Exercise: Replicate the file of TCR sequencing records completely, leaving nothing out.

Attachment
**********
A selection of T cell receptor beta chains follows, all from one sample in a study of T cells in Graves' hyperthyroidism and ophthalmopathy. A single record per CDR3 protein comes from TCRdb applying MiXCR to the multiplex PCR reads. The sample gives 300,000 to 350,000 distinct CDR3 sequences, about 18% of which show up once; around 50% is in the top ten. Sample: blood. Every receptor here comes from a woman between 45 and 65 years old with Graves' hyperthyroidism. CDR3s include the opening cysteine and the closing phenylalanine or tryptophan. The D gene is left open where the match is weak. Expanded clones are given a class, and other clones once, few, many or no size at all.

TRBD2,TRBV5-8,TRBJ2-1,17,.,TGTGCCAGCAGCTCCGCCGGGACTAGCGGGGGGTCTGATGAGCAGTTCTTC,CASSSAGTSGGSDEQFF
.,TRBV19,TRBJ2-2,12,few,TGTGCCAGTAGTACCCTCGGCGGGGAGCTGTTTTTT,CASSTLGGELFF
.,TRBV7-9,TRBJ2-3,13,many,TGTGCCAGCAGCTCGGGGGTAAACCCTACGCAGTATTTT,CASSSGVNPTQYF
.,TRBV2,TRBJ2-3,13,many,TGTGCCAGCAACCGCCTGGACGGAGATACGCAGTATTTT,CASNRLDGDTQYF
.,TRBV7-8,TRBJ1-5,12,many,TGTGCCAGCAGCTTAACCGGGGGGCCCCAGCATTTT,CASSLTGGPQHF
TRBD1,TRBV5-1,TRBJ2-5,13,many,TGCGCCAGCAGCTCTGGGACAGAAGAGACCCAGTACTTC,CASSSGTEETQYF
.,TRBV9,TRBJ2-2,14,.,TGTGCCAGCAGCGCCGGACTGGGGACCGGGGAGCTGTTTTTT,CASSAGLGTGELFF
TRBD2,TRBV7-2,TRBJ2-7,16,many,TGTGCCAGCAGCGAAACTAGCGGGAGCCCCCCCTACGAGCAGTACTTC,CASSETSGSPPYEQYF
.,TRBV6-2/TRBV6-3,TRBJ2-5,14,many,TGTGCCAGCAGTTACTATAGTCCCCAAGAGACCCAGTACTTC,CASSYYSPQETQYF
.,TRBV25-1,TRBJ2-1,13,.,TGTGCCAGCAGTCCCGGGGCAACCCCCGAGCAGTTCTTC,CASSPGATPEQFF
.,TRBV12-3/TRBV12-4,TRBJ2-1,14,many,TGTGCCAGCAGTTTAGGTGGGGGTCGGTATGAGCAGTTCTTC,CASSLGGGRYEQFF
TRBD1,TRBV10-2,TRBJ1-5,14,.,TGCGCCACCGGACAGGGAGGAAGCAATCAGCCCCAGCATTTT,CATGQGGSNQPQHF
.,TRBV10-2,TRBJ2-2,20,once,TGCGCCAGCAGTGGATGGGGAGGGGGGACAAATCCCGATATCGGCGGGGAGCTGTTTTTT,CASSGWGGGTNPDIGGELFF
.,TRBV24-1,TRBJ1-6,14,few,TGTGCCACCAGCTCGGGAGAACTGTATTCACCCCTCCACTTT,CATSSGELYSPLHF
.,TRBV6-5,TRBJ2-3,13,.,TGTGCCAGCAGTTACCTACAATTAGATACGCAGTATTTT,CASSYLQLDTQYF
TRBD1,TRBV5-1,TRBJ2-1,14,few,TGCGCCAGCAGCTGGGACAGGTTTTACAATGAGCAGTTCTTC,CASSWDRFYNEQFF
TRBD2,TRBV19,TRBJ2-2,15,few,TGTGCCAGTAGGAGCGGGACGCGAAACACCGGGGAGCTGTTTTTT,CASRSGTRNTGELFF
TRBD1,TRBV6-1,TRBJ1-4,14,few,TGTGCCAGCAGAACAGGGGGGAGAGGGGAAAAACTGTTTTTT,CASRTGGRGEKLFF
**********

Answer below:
A selection of T cell receptor beta chains follows, all from one sample in a study of T cells in Graves' hyperthyroidism and ophthalmopathy. A single record per CDR3 protein comes from TCRdb applying MiXCR to the multiplex PCR reads. The sample gives 300,000 to 350,000 distinct CDR3 sequences, about 18% of which show up once; around 50% is in the top ten. Sample: blood. Every receptor here comes from a woman between 45 and 65 years old with Graves' hyperthyroidism. CDR3s include the opening cysteine and the closing phenylalanine or tryptophan. The D gene is left open where the match is weak. Expanded clones are given a class, and other clones once, few, many or no size at all.

TRBD2,TRBV5-8,TRBJ2-1,17,.,TGTGCCAGCAGCTCCGCCGGGACTAGCGGGGGGTCTGATGAGCAGTTCTTC,CASSSAGTSGGSDEQFF
.,TRBV19,TRBJ2-2,12,few,TGTGCCAGTAGTACCCTCGGCGGGGAGCTGTTTTTT,CASSTLGGELFF
.,TRBV7-9,TRBJ2-3,13,many,TGTGCCAGCAGCTCGGGGGTAAACCCTACGCAGTATTTT,CASSSGVNPTQYF
.,TRBV2,TRBJ2-3,13,many,TGTGCCAGCAACCGCCTGGACGGAGATACGCAGTATTTT,CASNRLDGDTQYF
.,TRBV7-8,TRBJ1-5,12,many,TGTGCCAGCAGCTTAACCGGGGGGCCCCAGCATTTT,CASSLTGGPQHF
TRBD1,TRBV5-1,TRBJ2-5,13,many,TGCGCCAGCAGCTCTGGGACAGAAGAGACCCAGTACTTC,CASSSGTEETQYF
.,TRBV9,TRBJ2-2,14,.,TGTGCCAGCAGCGCCGGACTGGGGACCGGGGAGCTGTTTTTT,CASSAGLGTGELFF
TRBD2,TRBV7-2,TRBJ2-7,16,many,TGTGCCAGCAGCGAAACTAGCGGGAGCCCCCCCTACGAGCAGTACTTC,CASSETSGSPPYEQYF
.,TRBV6-2/TRBV6-3,TRBJ2-5,14,many,TGTGCCAGCAGTTACTATAGTCCCCAAGAGACCCAGTACTTC,CASSYYSPQETQYF
.,TRBV25-1,TRBJ2-1,13,.,TGTGCCAGCAGTCCCGGGGCAACCCCCGAGCAGTTCTTC,CASSPGATPEQFF
.,TRBV12-3/TRBV12-4,TRBJ2-1,14,many,TGTGCCAGCAGTTTAGGTGGGGGTCGGTATGAGCAGTTCTTC,CASSLGGGRYEQFF
TRBD1,TRBV10-2,TRBJ1-5,14,.,TGCGCCACCGGACAGGGAGGAAGCAATCAGCCCCAGCATTTT,CATGQGGSNQPQHF
.,TRBV10-2,TRBJ2-2,20,once,TGCGCCAGCAGTGGATGGGGAGGGGGGACAAATCCCGATATCGGCGGGGAGCTGTTTTTT,CASSGWGGGTNPDIGGELFF
.,TRBV24-1,TRBJ1-6,14,few,TGTGCCACCAGCTCGGGAGAACTGTATTCACCCCTCCACTTT,CATSSGELYSPLHF
.,TRBV6-5,TRBJ2-3,13,.,TGTGCCAGCAGTTACCTACAATTAGATACGCAGTATTTT,CASSYLQLDTQYF
TRBD1,TRBV5-1,TRBJ2-1,14,few,TGCGCCAGCAGCTGGGACAGGTTTTACAATGAGCAGTTCTTC,CASSWDRFYNEQFF
TRBD2,TRBV19,TRBJ2-2,15,few,TGTGCCAGTAGGAGCGGGACGCGAAACACCGGGGAGCTGTTTTTT,CASRSGTRNTGELFF
TRBD1,TRBV6-1,TRBJ1-4,14,few,TGTGCCAGCAGAACAGGGGGGAGAGGGGAAAAACTGTTTTTT,CASRTGGRGEKLFF